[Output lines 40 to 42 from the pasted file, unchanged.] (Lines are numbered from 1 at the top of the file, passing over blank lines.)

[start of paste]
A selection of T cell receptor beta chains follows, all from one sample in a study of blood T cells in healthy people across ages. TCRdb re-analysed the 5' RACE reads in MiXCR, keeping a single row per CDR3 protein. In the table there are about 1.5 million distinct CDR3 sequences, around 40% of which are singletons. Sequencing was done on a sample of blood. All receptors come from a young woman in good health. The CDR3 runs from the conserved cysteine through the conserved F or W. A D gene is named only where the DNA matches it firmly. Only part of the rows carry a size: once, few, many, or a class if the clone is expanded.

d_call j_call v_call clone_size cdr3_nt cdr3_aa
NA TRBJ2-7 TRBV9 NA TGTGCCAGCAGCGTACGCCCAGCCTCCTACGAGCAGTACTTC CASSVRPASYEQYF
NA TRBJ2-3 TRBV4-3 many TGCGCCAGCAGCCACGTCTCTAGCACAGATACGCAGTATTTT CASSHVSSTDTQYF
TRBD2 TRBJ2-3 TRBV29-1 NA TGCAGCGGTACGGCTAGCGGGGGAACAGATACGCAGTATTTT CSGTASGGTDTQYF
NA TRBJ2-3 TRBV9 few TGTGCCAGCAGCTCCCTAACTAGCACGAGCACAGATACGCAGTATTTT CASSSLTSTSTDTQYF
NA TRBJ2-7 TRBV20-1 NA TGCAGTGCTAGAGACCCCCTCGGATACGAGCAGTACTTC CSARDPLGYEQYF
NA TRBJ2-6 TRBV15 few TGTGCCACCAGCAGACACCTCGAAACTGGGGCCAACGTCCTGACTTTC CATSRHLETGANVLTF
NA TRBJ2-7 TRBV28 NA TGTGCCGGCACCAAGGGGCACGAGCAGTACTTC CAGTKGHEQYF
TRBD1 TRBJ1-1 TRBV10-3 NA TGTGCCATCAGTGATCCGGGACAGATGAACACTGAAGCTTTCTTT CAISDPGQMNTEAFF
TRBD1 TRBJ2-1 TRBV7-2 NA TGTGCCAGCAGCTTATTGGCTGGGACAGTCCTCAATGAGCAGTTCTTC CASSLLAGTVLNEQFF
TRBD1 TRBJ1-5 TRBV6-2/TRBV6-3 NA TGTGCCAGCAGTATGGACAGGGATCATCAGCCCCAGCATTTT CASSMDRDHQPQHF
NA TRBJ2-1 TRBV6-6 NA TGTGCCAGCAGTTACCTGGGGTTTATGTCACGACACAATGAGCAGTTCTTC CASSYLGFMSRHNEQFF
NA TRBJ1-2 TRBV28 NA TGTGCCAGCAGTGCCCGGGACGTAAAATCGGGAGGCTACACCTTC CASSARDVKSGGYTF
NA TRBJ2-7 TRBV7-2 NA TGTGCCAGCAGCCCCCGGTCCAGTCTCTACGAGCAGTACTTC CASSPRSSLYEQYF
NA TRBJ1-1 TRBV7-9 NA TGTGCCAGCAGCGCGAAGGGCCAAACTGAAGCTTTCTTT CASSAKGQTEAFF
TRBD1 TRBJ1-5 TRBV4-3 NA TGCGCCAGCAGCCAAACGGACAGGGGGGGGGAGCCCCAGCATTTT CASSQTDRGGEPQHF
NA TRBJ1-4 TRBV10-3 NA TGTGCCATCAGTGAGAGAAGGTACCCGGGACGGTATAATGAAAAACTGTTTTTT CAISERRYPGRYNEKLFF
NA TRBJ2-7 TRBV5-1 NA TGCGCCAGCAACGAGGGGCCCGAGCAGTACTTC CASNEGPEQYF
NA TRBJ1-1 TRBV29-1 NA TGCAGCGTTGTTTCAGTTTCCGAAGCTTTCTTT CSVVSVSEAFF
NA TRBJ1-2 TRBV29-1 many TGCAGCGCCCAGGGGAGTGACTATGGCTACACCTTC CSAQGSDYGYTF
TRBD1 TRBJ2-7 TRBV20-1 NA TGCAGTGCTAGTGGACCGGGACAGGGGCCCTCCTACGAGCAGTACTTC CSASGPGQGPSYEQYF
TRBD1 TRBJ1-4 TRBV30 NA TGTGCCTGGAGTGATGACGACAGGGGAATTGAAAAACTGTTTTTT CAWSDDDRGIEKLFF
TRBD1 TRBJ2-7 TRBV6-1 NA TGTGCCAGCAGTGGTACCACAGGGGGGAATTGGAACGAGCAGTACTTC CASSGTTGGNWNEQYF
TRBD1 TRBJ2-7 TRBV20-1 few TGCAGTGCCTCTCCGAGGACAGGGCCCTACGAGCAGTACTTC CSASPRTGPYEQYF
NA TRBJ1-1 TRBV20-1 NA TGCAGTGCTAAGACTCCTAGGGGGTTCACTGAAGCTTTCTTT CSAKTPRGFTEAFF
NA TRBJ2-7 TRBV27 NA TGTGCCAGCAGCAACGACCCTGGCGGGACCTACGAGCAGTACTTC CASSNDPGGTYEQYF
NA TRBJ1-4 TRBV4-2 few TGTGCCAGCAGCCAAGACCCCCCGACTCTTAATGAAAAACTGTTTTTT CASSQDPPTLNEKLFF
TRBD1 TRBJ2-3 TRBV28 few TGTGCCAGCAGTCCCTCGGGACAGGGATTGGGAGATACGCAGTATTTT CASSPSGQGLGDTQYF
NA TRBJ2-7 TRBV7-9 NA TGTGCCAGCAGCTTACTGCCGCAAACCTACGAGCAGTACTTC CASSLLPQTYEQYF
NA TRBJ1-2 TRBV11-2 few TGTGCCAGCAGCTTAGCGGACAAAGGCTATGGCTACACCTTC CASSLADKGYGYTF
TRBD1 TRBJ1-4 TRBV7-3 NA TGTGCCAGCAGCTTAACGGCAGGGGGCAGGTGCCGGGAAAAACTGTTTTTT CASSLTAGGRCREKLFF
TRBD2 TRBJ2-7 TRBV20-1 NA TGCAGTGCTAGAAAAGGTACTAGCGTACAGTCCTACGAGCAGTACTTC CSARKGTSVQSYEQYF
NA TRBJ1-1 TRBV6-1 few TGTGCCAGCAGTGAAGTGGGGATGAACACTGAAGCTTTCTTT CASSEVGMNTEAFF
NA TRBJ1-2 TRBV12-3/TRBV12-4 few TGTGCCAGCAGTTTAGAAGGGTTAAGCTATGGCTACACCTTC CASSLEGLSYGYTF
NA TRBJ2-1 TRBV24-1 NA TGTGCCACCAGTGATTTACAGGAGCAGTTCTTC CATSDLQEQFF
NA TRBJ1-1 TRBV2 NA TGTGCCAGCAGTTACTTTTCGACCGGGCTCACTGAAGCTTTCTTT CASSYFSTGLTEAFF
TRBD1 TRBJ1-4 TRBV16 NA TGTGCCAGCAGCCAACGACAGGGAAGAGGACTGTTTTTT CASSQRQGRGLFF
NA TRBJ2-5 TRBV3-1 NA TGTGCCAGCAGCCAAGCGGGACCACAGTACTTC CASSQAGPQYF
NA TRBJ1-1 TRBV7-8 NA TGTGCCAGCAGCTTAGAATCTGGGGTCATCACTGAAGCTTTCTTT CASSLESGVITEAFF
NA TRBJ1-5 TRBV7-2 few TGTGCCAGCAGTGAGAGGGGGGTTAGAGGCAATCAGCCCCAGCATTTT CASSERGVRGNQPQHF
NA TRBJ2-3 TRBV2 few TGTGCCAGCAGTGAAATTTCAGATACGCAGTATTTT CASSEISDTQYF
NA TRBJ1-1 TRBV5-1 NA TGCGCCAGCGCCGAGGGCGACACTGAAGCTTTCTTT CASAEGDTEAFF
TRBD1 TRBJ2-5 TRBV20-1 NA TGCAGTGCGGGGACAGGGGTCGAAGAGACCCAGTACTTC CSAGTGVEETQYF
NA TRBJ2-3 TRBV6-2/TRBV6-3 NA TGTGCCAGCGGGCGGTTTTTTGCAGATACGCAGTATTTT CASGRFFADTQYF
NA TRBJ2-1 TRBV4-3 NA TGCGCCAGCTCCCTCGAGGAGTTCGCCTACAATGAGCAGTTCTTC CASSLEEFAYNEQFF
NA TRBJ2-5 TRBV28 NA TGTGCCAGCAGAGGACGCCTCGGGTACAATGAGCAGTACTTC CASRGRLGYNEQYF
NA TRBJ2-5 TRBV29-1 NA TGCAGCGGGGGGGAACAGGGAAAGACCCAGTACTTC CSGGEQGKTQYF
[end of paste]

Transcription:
NA TRBJ1-1 TRBV7-8 NA TGTGCCAGCAGCTTAGAATCTGGGGTCATCACTGAAGCTTTCTTT CASSLESGVITEAFF
NA TRBJ1-5 TRBV7-2 few TGTGCCAGCAGTGAGAGGGGGGTTAGAGGCAATCAGCCCCAGCATTTT CASSERGVRGNQPQHF
NA TRBJ2-3 TRBV2 few TGTGCCAGCAGTGAAATTTCAGATACGCAGTATTTT CASSEISDTQYF